Author(s): Shah CP, Weis E, Lajous M, Shields JA, Shields CL
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Abstract OBJECTIVE: To examine the association between ultraviolet light exposure and uveal melanoma. DESIGN: Meta-analysis. METHODS: A review of 133 published reports on risk factors for uveal melanoma revealed 12 studies that provided sufficient information to calculate odds ratios (ORs) and standard errors for ultraviolet light exposure factors. Data from these studies were extracted and categorized into intermittent ultraviolet exposure factors (welding, outdoor leisure, photokeratitis) and chronic ultraviolet exposure factors (occupational sunlight exposure, birth latitude, lifetime ultraviolet exposure index). Summary statistics were calculated for all risk factors reported by > or =4 independent studies. MAIN EXPOSURE MEASURES: Welding, outdoor leisure, photokeratitis, occupational sunlight exposure, birth latitude, and lifetime ultraviolet exposure index. RESULTS: For intermittent ultraviolet exposure, welding was found to be a significant risk factor (5 studies, 1137 cases; OR, 2.05 [95\% confidence interval [CI], 1.20-3.51]). Outdoor leisure was found to be nonsignificant (4 studies, 1332 cases; OR, 0.86 [95\% CI, 0.71-1.04]). Photokeratitis conferred susceptibility in 3 reports studying this variable, but there were too few studies to validate meta-analyses. For chronic ultraviolet exposure, meta-analysis found occupational sunlight exposure to be a borderline nonsignificant risk factor for development of uveal melanoma (4 studies, 572 cases; OR, 1.37 [95\% CI, 0.96-1.96]). Latitude of birth was found to be nonsignificant (5 studies, 1765 cases; OR, 1.08 [95\% CI, 0.67-1.74]). CONCLUSION: This meta-analysis yielded inconsistent results associating ultraviolet light with development of uveal melanoma. There was evidence implicating welding as a possible risk factor for uveal melanoma.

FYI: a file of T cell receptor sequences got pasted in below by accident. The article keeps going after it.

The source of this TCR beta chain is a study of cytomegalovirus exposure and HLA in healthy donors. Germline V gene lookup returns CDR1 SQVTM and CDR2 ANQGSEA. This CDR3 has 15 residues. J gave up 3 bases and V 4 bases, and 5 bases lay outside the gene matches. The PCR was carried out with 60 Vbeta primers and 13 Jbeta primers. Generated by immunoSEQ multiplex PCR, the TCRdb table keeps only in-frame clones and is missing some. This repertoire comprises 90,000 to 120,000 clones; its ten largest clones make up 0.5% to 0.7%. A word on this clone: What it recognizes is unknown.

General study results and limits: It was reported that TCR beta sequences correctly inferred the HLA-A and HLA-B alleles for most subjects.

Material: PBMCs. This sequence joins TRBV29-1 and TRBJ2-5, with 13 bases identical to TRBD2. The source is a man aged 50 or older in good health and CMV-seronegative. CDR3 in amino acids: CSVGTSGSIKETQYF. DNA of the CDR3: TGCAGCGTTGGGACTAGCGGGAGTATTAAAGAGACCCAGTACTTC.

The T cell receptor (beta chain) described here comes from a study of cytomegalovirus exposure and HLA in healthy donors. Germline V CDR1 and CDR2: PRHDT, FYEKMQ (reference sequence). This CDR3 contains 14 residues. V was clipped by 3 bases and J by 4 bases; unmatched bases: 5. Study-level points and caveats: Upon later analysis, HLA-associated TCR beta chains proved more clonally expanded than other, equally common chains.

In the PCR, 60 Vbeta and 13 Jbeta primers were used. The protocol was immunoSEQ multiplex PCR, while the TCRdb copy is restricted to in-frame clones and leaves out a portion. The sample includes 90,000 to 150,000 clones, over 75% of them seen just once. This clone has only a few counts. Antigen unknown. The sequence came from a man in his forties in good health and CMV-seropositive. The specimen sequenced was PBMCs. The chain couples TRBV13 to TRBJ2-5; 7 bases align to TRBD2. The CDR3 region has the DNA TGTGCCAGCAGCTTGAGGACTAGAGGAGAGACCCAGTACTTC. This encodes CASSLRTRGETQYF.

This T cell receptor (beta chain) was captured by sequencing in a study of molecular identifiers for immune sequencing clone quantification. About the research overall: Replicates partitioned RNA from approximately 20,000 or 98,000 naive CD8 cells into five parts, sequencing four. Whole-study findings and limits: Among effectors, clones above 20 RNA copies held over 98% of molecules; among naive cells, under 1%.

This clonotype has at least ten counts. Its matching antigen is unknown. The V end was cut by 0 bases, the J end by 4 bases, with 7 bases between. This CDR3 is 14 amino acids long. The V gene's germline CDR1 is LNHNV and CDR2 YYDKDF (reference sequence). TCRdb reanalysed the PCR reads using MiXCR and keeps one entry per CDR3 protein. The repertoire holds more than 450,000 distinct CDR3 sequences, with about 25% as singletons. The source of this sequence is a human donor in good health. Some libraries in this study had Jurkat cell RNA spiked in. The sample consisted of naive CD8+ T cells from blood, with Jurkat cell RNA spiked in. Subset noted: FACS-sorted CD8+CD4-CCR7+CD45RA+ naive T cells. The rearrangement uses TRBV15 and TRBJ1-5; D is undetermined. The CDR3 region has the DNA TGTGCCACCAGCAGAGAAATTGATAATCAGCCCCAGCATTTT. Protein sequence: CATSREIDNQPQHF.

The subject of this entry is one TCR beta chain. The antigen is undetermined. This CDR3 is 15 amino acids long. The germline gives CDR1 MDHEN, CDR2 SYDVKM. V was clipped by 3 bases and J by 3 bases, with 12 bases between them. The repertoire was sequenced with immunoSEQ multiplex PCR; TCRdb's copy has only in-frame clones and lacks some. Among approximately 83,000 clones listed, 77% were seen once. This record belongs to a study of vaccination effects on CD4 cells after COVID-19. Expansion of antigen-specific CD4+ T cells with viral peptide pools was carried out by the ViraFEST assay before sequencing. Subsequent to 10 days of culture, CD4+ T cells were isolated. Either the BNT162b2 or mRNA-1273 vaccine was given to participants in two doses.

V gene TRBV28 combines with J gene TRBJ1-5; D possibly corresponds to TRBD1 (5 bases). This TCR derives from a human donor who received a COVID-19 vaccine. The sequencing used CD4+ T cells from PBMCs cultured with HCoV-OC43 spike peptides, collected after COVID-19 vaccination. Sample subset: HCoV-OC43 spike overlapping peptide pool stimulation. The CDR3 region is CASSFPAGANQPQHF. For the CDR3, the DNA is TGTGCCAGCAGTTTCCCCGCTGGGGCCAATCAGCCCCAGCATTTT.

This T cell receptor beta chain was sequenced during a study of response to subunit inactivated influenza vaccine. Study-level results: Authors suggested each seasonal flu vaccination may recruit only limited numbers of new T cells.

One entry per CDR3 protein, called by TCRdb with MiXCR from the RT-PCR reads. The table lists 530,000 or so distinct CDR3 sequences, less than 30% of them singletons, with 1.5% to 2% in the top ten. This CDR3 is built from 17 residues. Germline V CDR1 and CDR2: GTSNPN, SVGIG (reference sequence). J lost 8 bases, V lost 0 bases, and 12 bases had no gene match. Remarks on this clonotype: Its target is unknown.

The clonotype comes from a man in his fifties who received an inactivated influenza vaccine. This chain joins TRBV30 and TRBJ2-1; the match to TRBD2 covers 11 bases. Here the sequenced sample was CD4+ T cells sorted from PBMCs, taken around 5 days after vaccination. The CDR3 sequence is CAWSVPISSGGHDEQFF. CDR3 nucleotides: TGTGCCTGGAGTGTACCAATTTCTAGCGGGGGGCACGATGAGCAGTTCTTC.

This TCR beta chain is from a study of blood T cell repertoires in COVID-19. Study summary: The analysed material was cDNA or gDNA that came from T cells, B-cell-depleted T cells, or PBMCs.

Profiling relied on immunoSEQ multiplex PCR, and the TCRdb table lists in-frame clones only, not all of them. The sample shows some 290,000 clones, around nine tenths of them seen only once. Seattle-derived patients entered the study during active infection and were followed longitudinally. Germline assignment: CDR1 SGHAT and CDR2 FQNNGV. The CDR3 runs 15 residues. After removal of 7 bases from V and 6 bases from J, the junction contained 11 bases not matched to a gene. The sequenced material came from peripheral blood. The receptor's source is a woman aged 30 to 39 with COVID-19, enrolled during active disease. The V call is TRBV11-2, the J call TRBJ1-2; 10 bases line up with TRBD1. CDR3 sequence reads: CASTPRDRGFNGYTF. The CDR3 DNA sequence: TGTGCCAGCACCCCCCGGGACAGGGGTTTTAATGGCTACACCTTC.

This article was published in Ophthalmology
and referenced in Primary Healthcare: Open Access